This note is intended to give you some guidance about applying for a Mathematics Scholarship for undergraduate studies at Colorado State University. Some of it might be helpful as well for some other Scholarships but it clearly will not be suitable for each and any Scholarship in existence outside the department.
Typically there are more requests (and more need) for scholarships than we have money to award. It therefore is necessary to make a selection. The aim of this note is to explain a bit the criteria by which we do this selection. As we are a university, a large part of the decision is academic performance and promise. Your application therefore must allow us to judge this. While we appreciate good character, this is not the focus of the decision. We are looking for someone who will use mathematics professionally, not a candidate for sainthood.
These criteria do not mean that you must have been the best in your mathematics classes, but they should show a genuine interest in and engagement with mathematics. We would rather award a scholarship to a student who shows genuine mathematical learning than to a (hypothetical) lazy genius. However in our experience past grades in mathematics-relevant disciplines also are an indication of mathematical learning and we will consider your past performance as part of the evaluation. If there is something that can be explained about your past performance, please do so!
There are three parts to your application: Basic data, your personal statement/goals and two letters.
The basic data should be straightforward, as the application form prompts for it. Please be aware that some scholarships have particular conditions. Some of these (such as financial need) can be confirmed by this data (that's why we ask for it). Others (such as particular interests outside mathematics) need to indicate eligibility as part of the personal statement. We are not allowed to bend the rules and award a scholarship to an ineligible individual.
Next, the application asks for a personal statement and goals. Tell us what intrigues you in mathematics, what you want to learn, and what you want to do with your mathematics degree. Are there parts in mathematics that particularly intrigue you? Do you want to get the skills for particular tasks?
Be yourself. If you want to build a software company tell us so. If you want to teach certain populations of students tell us that. There is no need to pretend goals you think would be more worthy than others. In the end, your value to society will be highest if you go on doing something you do well and that you want to do.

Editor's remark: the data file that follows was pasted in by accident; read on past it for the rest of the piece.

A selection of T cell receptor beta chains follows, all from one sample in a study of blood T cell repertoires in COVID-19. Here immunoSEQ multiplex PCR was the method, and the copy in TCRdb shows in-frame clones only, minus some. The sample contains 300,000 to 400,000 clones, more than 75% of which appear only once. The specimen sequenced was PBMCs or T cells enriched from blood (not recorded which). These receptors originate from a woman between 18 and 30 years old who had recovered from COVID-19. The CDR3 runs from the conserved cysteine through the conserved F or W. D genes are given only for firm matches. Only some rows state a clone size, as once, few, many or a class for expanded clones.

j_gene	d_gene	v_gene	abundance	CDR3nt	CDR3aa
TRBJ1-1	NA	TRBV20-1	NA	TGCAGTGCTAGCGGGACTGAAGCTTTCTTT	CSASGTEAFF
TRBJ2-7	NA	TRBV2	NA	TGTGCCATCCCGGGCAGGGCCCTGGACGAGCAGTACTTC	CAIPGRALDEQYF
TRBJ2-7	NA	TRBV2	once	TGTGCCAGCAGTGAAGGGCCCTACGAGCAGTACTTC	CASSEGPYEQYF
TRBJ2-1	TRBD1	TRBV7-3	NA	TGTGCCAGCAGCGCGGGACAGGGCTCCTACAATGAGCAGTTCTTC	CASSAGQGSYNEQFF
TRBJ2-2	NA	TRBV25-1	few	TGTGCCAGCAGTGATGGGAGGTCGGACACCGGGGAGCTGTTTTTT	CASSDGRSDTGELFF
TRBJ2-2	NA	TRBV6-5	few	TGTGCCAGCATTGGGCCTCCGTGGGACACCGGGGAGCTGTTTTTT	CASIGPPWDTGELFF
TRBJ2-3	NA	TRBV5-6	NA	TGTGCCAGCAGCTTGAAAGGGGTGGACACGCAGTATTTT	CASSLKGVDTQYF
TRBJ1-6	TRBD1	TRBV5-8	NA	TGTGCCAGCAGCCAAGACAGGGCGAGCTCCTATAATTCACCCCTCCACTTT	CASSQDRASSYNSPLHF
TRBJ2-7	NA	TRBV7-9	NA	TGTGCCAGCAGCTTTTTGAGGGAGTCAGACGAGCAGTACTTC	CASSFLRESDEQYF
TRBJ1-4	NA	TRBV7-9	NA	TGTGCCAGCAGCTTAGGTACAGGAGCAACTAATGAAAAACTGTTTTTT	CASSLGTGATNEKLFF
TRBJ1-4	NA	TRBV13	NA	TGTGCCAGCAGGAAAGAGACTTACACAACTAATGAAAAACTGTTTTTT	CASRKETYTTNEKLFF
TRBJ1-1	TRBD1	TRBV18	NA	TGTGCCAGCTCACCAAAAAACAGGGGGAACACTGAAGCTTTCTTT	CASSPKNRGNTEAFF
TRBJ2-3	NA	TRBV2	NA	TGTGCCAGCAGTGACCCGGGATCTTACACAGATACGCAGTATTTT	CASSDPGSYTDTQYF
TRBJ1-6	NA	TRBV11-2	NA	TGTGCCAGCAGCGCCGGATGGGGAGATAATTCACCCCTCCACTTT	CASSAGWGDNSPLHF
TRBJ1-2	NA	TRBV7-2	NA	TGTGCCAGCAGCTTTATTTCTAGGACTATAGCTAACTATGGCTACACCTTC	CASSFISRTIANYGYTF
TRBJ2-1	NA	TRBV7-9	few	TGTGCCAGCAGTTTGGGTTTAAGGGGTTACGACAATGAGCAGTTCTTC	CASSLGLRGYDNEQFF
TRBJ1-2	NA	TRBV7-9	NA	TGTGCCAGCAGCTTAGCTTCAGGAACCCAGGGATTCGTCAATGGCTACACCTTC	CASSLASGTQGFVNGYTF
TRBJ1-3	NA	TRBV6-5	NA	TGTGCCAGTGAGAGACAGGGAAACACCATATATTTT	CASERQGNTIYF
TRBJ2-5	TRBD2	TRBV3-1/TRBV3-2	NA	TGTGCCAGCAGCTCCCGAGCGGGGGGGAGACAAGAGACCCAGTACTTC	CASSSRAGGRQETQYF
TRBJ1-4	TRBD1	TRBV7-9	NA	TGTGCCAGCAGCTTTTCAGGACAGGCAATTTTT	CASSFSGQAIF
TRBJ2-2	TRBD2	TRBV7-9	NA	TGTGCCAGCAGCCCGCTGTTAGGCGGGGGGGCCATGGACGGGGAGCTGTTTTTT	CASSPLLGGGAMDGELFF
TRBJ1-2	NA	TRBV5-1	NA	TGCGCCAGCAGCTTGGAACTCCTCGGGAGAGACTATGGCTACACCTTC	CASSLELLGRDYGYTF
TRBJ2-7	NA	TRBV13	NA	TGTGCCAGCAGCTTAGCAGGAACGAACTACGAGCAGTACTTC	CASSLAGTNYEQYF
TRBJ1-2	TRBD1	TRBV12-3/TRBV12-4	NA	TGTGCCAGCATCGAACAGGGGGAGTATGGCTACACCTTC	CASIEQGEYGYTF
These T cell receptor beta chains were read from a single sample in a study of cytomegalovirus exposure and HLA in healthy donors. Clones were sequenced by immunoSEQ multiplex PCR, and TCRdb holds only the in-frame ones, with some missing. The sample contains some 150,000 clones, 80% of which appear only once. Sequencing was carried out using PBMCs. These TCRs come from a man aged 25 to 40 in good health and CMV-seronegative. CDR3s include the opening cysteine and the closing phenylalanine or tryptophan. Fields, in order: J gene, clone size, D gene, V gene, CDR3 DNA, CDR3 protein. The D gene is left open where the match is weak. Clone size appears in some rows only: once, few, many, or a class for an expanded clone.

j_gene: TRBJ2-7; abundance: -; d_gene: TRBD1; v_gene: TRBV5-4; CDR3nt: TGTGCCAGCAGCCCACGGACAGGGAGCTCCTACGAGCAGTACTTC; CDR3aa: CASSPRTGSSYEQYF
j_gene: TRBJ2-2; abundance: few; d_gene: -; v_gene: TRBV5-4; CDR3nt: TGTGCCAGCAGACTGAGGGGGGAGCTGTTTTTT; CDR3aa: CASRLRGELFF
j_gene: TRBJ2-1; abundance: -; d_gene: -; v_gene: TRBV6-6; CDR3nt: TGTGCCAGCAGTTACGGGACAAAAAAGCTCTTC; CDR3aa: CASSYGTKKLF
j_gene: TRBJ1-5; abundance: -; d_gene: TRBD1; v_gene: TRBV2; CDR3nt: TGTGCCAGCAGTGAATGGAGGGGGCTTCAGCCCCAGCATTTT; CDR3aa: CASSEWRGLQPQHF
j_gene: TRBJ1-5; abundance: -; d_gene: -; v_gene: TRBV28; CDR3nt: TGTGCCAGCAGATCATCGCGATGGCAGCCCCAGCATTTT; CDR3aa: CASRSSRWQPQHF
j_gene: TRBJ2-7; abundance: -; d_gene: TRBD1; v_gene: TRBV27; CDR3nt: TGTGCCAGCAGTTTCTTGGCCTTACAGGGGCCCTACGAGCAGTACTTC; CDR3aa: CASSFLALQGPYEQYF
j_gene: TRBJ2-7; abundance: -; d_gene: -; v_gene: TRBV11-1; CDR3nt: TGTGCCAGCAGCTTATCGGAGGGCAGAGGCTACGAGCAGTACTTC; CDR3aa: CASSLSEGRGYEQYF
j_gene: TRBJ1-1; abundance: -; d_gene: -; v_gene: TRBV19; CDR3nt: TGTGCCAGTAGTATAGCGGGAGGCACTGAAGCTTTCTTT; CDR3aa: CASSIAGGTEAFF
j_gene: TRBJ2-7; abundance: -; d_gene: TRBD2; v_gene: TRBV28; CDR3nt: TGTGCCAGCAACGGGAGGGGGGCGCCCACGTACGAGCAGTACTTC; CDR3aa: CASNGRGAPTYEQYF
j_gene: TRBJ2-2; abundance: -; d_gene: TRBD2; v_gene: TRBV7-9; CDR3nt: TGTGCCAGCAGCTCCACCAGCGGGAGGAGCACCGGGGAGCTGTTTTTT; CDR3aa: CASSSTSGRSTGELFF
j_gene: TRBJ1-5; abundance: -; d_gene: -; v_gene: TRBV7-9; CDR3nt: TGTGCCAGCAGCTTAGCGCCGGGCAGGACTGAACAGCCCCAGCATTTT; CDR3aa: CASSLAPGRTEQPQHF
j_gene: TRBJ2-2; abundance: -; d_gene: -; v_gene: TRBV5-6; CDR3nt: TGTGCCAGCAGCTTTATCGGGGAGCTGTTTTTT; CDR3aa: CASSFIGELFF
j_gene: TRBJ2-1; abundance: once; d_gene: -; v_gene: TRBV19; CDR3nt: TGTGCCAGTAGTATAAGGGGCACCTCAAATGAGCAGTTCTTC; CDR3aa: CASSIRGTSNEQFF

The personal statement does not need to be “War and Peace” -- most applications are clearly under a page, but a statement that is only two lines (or even empty) does not give any support to your application.
From your transcript we know roughly what courses you have taken. But you might have done (in these courses or extracurricularly) mathematics related things you particularly liked or which go beyond submitting homework and writing exams. If so, tell us what this is, not just by name but in a brief -- one sentence or less is usually sufficient -- description. (Even if everyone in your high school knows what the WBGRF club is, we might not know. For example you could say instead that you participated in WBGRF, an after class program that does scientific experiments.)
Before submitting, read through what you wrote in full. We are not nitpicking on language, but your writings should be appropriate for a college student.
Also keep in mind that you are applying for a Mathematics scholarship -- if your goal is to cure cancer you should tell us in particular how your mathematics education will contribute to it.
Finally, your application should include two letters of recommendation. They don't need to be long (If the writer can express their assessment successfully in one sentence there is nothing wrong with it) or of a particular form, but they should be recent and be written by people who can judge your mathematical skills and aptitude. (That means that former employers, piano teachers or clergy in many cases are not good references. It also means that once you have been in college your old high school references become less valuable and should be updated by recent ones.)
At least one of the letters should be by a teacher or faculty member who has seen your mathematics (or related) performance in a class in the last year. If you were at CSU in the last year the best choice is faculty members in the Department of Mathematics. (A good letter from mathematics is usually stronger support than a glowing letter from someone outside mathematics.) If you already held a mathematics scholarship we are unlikely to extend it for another year without such a letter.
There is no need to be embarrassed or shy about asking your teacher for a recommendation letter. If the faculty member feels they cannot give a reasonable assessment they will tell you so instead of submitting a bad letter.
Wishing you all the best for your Application!
Dan Bates & Patrick Shipman (Co-Undergraduate Directors, Department of Mathematics)